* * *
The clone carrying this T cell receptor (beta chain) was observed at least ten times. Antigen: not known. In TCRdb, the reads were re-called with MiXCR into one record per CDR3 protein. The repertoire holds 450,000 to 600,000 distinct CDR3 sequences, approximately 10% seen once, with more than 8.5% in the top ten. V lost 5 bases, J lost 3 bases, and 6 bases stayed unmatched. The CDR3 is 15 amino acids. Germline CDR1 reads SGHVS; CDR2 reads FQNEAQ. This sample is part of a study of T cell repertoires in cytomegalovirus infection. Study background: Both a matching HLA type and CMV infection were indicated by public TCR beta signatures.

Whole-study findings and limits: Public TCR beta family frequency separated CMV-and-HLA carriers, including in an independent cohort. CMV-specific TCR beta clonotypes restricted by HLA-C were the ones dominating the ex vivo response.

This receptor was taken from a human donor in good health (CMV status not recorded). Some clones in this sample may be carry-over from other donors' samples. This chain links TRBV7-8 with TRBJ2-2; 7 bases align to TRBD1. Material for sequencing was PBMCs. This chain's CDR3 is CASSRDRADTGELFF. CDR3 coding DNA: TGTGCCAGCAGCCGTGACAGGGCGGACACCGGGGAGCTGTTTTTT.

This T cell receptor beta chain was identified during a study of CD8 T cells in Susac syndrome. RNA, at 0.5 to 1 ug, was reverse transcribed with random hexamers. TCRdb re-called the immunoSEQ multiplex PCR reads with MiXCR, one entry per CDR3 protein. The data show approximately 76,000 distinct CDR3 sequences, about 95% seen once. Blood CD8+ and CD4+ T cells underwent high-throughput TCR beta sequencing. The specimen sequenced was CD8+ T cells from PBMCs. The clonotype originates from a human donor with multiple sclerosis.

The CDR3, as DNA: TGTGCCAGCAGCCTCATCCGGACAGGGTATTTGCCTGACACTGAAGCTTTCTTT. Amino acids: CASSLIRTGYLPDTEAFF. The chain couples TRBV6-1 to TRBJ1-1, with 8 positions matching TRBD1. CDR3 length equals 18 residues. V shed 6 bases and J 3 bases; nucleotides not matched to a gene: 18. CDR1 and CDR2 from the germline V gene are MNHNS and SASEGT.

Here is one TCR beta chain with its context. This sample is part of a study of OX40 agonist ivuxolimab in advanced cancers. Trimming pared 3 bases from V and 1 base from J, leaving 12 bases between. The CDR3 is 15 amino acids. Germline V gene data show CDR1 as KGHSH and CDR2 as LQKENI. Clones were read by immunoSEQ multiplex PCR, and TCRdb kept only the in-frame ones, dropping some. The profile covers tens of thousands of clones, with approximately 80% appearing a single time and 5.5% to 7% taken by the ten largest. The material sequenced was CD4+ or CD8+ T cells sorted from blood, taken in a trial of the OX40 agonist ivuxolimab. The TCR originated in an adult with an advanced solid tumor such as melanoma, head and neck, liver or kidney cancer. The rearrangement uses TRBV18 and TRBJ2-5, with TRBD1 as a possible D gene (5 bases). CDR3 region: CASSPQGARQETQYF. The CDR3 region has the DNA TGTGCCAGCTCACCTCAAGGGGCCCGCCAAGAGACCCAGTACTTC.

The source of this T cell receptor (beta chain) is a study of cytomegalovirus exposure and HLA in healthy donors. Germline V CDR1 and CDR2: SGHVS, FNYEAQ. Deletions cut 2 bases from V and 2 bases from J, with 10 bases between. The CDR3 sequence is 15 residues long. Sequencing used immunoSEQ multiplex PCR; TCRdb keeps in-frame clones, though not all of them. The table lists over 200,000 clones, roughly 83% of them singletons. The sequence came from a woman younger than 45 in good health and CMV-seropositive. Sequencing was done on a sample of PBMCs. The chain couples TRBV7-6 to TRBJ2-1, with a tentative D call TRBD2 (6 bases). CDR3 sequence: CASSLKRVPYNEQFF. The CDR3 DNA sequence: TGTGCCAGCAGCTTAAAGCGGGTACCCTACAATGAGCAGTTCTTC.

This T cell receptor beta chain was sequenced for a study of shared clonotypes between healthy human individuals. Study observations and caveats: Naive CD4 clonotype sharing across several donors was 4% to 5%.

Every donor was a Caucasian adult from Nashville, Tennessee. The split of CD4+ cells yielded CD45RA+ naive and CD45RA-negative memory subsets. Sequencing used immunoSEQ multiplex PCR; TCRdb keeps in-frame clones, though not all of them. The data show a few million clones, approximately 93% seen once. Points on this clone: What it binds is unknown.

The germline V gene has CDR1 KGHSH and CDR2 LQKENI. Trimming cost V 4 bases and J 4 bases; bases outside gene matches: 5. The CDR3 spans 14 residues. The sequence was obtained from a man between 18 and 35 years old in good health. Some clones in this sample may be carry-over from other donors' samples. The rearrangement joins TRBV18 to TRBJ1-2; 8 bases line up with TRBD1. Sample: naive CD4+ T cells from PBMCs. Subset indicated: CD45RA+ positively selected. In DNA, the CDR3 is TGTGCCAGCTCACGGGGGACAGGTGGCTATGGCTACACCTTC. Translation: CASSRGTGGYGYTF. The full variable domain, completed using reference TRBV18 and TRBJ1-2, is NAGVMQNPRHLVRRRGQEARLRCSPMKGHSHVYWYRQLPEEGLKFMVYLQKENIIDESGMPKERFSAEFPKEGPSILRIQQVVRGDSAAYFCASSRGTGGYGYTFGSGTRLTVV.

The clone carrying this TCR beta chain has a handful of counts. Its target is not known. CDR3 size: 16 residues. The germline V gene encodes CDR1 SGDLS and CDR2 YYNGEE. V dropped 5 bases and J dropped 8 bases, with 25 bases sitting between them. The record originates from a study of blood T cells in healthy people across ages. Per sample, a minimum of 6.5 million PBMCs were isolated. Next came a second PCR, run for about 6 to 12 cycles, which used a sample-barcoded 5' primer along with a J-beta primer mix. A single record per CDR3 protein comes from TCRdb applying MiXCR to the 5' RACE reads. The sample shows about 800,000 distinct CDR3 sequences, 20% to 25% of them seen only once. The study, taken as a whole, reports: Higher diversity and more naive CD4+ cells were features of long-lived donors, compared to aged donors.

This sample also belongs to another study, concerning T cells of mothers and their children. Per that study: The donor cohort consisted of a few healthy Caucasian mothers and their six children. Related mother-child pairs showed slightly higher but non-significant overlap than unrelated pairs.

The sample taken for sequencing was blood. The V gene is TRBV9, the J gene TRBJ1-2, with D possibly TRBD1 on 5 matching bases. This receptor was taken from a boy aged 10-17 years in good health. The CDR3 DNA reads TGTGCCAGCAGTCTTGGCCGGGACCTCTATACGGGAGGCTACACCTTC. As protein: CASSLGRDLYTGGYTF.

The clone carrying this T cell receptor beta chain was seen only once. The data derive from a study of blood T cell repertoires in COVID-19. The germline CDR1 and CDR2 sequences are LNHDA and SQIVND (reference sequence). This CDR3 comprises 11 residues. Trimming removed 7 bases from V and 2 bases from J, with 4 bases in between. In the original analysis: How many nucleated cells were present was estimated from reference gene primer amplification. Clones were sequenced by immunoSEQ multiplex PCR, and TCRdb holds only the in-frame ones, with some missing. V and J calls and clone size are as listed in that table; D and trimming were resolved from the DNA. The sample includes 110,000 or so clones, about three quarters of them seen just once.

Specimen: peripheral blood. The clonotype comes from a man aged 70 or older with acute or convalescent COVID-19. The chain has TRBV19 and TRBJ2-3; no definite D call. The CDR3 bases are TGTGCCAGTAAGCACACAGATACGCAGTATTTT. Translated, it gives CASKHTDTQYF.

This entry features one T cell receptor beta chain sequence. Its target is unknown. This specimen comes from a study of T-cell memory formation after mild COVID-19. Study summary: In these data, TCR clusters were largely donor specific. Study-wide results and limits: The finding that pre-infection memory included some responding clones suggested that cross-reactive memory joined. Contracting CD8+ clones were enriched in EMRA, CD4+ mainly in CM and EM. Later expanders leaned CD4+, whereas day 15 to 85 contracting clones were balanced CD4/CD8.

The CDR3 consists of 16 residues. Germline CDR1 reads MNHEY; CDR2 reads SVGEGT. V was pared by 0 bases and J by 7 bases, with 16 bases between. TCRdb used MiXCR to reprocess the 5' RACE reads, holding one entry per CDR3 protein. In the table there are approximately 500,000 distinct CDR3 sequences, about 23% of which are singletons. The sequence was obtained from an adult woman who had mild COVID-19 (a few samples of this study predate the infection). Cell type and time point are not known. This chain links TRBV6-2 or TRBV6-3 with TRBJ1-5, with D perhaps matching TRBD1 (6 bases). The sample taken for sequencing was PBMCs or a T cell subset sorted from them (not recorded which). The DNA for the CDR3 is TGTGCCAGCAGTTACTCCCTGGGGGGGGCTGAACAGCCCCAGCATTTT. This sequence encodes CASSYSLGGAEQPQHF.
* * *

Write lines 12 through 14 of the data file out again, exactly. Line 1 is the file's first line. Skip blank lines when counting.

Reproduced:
This sample also belongs to another study, concerning T cells of mothers and their children. Per that study: The donor cohort consisted of a few healthy Caucasian mothers and their six children. Related mother-child pairs showed slightly higher but non-significant overlap than unrelated pairs.

The sample taken for sequencing was blood. The V gene is TRBV9, the J gene TRBJ1-2, with D possibly TRBD1 on 5 matching bases. This receptor was taken from a boy aged 10-17 years in good health. The CDR3 DNA reads TGTGCCAGCAGTCTTGGCCGGGACCTCTATACGGGAGGCTACACCTTC. As protein: CASSLGRDLYTGGYTF.

The clone carrying this T cell receptor beta chain was seen only once. The data derive from a study of blood T cell repertoires in COVID-19. The germline CDR1 and CDR2 sequences are LNHDA and SQIVND (reference sequence). This CDR3 comprises 11 residues. Trimming removed 7 bases from V and 2 bases from J, with 4 bases in between. In the original analysis: How many nucleated cells were present was estimated from reference gene primer amplification. Clones were sequenced by immunoSEQ multiplex PCR, and TCRdb holds only the in-frame ones, with some missing. V and J calls and clone size are as listed in that table; D and trimming were resolved from the DNA. The sample includes 110,000 or so clones, about three quarters of them seen just once.